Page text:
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Esophageal reflux

Acid Reflux Disease or Gastro Esophageal Reflux Disease (GERD) afflicts millions worldwide and dietary restrictions can form the first line of treatment and in most mild cases a change in diet can bring significant relief. Certain food items can precipitate or aggravate Acid Reflex disease - like for instance - Whole Milk can trigger GERD for people who have lactose intolerance which affects most people of almost all ethnic origins except Caucasians.


You might feel an upper abdominal pain or discomfort on consumption of a heavy meal or when bending to lift an object. Acid reflux symptoms tend to make an appearance at night, when you are lying on your back. This may result in nausea after eating or stomach bloating and burping. Women tend to suffer more from acid reflux symptoms during pregnancy due to the pressure from the growing fetus and the increased hormone levels.


Tackling GERD - Gastro Esophageal Reflux Disease


  • Eat frequent small meals during the day. Avoid big meals.
  • Include complex carbohydrates in each meal.
  • Limit the consumption of alcohol, chocolate and caffeinated drink.
  • Do not lie down on a full stomach. Instead sit in an upright position for about 45 minutes after each meal.
  • Stay clear of high-fat meals as they will trigger an acid attack on the stomach.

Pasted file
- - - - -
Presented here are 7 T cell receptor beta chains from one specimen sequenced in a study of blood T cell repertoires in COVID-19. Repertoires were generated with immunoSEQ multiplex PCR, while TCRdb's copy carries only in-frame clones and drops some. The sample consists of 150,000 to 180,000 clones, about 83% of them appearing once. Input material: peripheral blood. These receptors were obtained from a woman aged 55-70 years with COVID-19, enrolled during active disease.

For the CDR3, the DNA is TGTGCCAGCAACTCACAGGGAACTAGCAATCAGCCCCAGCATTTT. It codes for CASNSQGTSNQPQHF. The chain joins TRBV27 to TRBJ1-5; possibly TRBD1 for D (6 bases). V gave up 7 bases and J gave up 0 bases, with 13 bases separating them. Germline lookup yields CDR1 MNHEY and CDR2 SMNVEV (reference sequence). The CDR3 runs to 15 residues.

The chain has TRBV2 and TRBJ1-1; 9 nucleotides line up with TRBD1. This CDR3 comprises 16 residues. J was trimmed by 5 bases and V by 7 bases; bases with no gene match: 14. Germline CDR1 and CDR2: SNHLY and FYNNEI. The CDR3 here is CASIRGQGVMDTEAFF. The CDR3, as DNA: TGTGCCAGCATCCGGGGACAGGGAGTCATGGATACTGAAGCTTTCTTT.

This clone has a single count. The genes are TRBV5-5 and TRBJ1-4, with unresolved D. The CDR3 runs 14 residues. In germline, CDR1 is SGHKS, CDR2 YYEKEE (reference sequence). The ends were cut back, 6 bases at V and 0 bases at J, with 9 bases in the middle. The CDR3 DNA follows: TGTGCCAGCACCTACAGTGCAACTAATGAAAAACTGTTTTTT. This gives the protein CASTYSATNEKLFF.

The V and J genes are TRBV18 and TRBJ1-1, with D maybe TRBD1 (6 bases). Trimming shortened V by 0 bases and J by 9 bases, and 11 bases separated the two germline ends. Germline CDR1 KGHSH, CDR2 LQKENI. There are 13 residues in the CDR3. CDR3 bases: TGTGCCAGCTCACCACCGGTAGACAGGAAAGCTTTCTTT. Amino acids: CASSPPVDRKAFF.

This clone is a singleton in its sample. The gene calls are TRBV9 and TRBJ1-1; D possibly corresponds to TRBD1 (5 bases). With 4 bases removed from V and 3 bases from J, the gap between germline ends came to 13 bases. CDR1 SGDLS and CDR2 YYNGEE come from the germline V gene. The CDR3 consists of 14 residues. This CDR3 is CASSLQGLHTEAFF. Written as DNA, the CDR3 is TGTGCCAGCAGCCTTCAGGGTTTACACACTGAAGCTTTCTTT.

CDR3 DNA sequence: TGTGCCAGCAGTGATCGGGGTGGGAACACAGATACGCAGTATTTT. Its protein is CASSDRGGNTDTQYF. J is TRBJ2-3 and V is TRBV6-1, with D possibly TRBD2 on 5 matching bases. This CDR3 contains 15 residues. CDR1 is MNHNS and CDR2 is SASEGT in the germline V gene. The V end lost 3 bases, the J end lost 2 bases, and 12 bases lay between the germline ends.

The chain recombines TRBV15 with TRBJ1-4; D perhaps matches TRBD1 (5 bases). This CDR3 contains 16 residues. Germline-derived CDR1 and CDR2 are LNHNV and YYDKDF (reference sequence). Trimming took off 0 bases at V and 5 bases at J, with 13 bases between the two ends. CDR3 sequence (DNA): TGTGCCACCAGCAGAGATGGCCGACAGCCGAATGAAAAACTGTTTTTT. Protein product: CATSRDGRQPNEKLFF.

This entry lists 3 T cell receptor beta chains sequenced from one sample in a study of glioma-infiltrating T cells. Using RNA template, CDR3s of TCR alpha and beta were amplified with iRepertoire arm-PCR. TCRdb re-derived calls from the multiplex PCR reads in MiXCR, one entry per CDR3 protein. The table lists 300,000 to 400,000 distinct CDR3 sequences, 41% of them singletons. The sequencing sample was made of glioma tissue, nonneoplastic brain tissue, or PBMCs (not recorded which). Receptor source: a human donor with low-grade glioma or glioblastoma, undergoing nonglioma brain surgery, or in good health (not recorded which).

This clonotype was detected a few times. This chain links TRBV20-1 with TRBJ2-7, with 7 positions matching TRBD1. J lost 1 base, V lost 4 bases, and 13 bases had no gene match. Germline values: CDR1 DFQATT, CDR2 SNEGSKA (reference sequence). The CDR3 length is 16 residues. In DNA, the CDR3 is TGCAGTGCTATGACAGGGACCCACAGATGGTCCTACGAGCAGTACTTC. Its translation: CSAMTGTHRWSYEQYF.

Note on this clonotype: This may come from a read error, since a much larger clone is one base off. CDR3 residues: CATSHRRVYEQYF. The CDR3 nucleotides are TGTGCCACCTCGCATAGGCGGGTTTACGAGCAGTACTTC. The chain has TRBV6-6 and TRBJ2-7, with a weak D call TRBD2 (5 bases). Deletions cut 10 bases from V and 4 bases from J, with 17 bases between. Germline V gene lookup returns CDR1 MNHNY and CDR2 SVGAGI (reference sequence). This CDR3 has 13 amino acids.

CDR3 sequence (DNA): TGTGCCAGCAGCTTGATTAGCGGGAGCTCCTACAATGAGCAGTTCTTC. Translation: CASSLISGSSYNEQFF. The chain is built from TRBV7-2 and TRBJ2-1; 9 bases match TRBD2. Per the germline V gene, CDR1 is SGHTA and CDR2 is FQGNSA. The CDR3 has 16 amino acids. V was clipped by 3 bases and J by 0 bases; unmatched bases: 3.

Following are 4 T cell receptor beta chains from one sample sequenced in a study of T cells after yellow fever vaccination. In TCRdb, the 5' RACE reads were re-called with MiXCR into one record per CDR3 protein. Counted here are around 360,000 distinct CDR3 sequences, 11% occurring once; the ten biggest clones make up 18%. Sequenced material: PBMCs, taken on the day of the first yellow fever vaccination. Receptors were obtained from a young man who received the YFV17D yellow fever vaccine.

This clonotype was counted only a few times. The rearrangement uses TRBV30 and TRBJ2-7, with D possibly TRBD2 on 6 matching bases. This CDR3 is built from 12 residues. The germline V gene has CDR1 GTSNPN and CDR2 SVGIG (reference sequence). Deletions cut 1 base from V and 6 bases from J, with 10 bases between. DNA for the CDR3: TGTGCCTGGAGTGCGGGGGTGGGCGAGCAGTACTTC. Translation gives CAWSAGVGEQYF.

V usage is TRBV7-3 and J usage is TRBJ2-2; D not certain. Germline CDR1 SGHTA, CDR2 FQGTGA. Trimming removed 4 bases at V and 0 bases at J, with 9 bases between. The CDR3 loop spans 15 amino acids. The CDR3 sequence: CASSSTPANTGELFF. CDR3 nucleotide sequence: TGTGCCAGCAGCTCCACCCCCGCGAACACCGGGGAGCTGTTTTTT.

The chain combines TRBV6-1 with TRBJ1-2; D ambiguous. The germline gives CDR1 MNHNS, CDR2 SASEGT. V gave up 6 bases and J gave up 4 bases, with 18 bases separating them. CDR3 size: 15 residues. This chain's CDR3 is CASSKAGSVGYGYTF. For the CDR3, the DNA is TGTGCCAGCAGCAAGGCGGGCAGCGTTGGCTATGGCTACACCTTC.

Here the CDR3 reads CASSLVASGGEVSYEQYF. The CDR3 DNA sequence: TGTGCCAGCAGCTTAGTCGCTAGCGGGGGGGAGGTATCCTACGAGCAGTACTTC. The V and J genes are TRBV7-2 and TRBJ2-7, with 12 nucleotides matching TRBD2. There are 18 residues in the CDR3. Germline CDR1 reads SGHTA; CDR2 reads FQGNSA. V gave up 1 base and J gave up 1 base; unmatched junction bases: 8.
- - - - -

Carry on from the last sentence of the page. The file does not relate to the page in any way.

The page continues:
• Smoking can weaken the lower esophageal muscles. Tobacco aggravates the condition of Acid Reflux disease.
  • Maintain healthy body weight. Shed excess weight to curb acid reflux symptoms.
  • Chewing gum or sucking on candy can cause swallowing of air, thereby worsening acid reflux and belching.
  • Avoid tight clothing, especially around the abdomen.
  • Do not drink water during mealtimes but instead drink a glass or two of water about half an hour before a meal.

Persons suffering from acid reflux disease would do well to maintain a diary of foods consumed daily. This can help identify any potential triggers so that you can eliminate them from your diet.

Esophagitis

Esophagitis is a condition where there is inflammation and swelling of the esophagus. Esophagitis is caused by stomach acid reflux, fungal or viral infection of the esophagus, certain medications and weakened immune system. If esophagitis is left untreated, it can lead to ulcers and difficulty in swallowing. This can lead to scarring of the esophagus and a situation where food may stick in the area (dysphagia). Often Hiatus Hernia causes Esophagitis since the distension of the stomach through the diaphragm muscle hampers the draining of food and stomach acid. This results in the damage of the esophageal tissue. Candida yeast infection can develop in the esophagus and lead to esophagitis. It attacks when the immune system is weakened and is treated with anti-fungal drugs.